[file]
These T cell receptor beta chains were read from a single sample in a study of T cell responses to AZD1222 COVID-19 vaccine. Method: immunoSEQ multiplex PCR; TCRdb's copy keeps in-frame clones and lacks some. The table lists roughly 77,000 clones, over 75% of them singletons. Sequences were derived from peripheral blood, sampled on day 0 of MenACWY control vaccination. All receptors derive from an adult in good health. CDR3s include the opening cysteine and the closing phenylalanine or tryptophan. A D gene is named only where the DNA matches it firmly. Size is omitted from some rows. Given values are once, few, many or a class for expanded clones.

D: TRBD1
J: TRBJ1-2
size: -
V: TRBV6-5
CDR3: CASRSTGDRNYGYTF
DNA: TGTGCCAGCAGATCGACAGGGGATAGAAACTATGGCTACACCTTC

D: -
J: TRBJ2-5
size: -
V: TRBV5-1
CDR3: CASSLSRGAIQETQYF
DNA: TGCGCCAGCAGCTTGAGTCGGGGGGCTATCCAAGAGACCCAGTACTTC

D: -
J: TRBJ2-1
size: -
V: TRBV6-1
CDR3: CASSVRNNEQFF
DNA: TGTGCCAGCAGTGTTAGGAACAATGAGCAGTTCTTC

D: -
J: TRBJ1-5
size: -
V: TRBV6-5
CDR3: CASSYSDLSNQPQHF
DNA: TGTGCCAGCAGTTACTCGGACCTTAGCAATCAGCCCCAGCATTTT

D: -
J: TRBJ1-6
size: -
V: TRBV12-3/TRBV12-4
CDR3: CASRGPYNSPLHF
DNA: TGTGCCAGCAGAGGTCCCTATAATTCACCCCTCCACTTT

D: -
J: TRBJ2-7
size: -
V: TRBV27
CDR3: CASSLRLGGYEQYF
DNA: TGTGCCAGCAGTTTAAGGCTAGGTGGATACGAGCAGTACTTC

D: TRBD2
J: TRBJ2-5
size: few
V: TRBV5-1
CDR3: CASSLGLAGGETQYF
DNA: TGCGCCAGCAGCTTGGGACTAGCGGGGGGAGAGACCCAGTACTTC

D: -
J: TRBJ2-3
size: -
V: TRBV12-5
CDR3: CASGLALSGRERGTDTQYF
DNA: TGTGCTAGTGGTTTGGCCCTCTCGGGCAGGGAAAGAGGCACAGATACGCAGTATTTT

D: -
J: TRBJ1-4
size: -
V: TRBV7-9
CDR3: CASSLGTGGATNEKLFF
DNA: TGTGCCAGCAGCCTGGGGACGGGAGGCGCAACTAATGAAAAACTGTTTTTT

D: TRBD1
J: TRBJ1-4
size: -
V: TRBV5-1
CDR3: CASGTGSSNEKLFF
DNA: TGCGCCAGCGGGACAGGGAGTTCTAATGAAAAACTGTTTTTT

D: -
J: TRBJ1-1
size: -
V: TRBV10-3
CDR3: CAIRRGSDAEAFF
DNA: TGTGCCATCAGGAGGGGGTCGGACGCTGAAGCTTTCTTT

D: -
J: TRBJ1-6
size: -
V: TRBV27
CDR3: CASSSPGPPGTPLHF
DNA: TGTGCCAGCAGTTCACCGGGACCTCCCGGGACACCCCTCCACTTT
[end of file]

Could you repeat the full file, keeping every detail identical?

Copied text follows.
These T cell receptor beta chains were read from a single sample in a study of T cell responses to AZD1222 COVID-19 vaccine. Method: immunoSEQ multiplex PCR; TCRdb's copy keeps in-frame clones and lacks some. The table lists roughly 77,000 clones, over 75% of them singletons. Sequences were derived from peripheral blood, sampled on day 0 of MenACWY control vaccination. All receptors derive from an adult in good health. CDR3s include the opening cysteine and the closing phenylalanine or tryptophan. A D gene is named only where the DNA matches it firmly. Size is omitted from some rows. Given values are once, few, many or a class for expanded clones.

D: TRBD1
J: TRBJ1-2
size: -
V: TRBV6-5
CDR3: CASRSTGDRNYGYTF
DNA: TGTGCCAGCAGATCGACAGGGGATAGAAACTATGGCTACACCTTC

D: -
J: TRBJ2-5
size: -
V: TRBV5-1
CDR3: CASSLSRGAIQETQYF
DNA: TGCGCCAGCAGCTTGAGTCGGGGGGCTATCCAAGAGACCCAGTACTTC

D: -
J: TRBJ2-1
size: -
V: TRBV6-1
CDR3: CASSVRNNEQFF
DNA: TGTGCCAGCAGTGTTAGGAACAATGAGCAGTTCTTC

D: -
J: TRBJ1-5
size: -
V: TRBV6-5
CDR3: CASSYSDLSNQPQHF
DNA: TGTGCCAGCAGTTACTCGGACCTTAGCAATCAGCCCCAGCATTTT

D: -
J: TRBJ1-6
size: -
V: TRBV12-3/TRBV12-4
CDR3: CASRGPYNSPLHF
DNA: TGTGCCAGCAGAGGTCCCTATAATTCACCCCTCCACTTT

D: -
J: TRBJ2-7
size: -
V: TRBV27
CDR3: CASSLRLGGYEQYF
DNA: TGTGCCAGCAGTTTAAGGCTAGGTGGATACGAGCAGTACTTC

D: TRBD2
J: TRBJ2-5
size: few
V: TRBV5-1
CDR3: CASSLGLAGGETQYF
DNA: TGCGCCAGCAGCTTGGGACTAGCGGGGGGAGAGACCCAGTACTTC

D: -
J: TRBJ2-3
size: -
V: TRBV12-5
CDR3: CASGLALSGRERGTDTQYF
DNA: TGTGCTAGTGGTTTGGCCCTCTCGGGCAGGGAAAGAGGCACAGATACGCAGTATTTT

D: -
J: TRBJ1-4
size: -
V: TRBV7-9
CDR3: CASSLGTGGATNEKLFF
DNA: TGTGCCAGCAGCCTGGGGACGGGAGGCGCAACTAATGAAAAACTGTTTTTT

D: TRBD1
J: TRBJ1-4
size: -
V: TRBV5-1
CDR3: CASGTGSSNEKLFF
DNA: TGCGCCAGCGGGACAGGGAGTTCTAATGAAAAACTGTTTTTT

D: -
J: TRBJ1-1
size: -
V: TRBV10-3
CDR3: CAIRRGSDAEAFF
DNA: TGTGCCATCAGGAGGGGGTCGGACGCTGAAGCTTTCTTT

D: -
J: TRBJ1-6
size: -
V: TRBV27
CDR3: CASSSPGPPGTPLHF
DNA: TGTGCCAGCAGTTCACCGGGACCTCCCGGGACACCCCTCCACTTT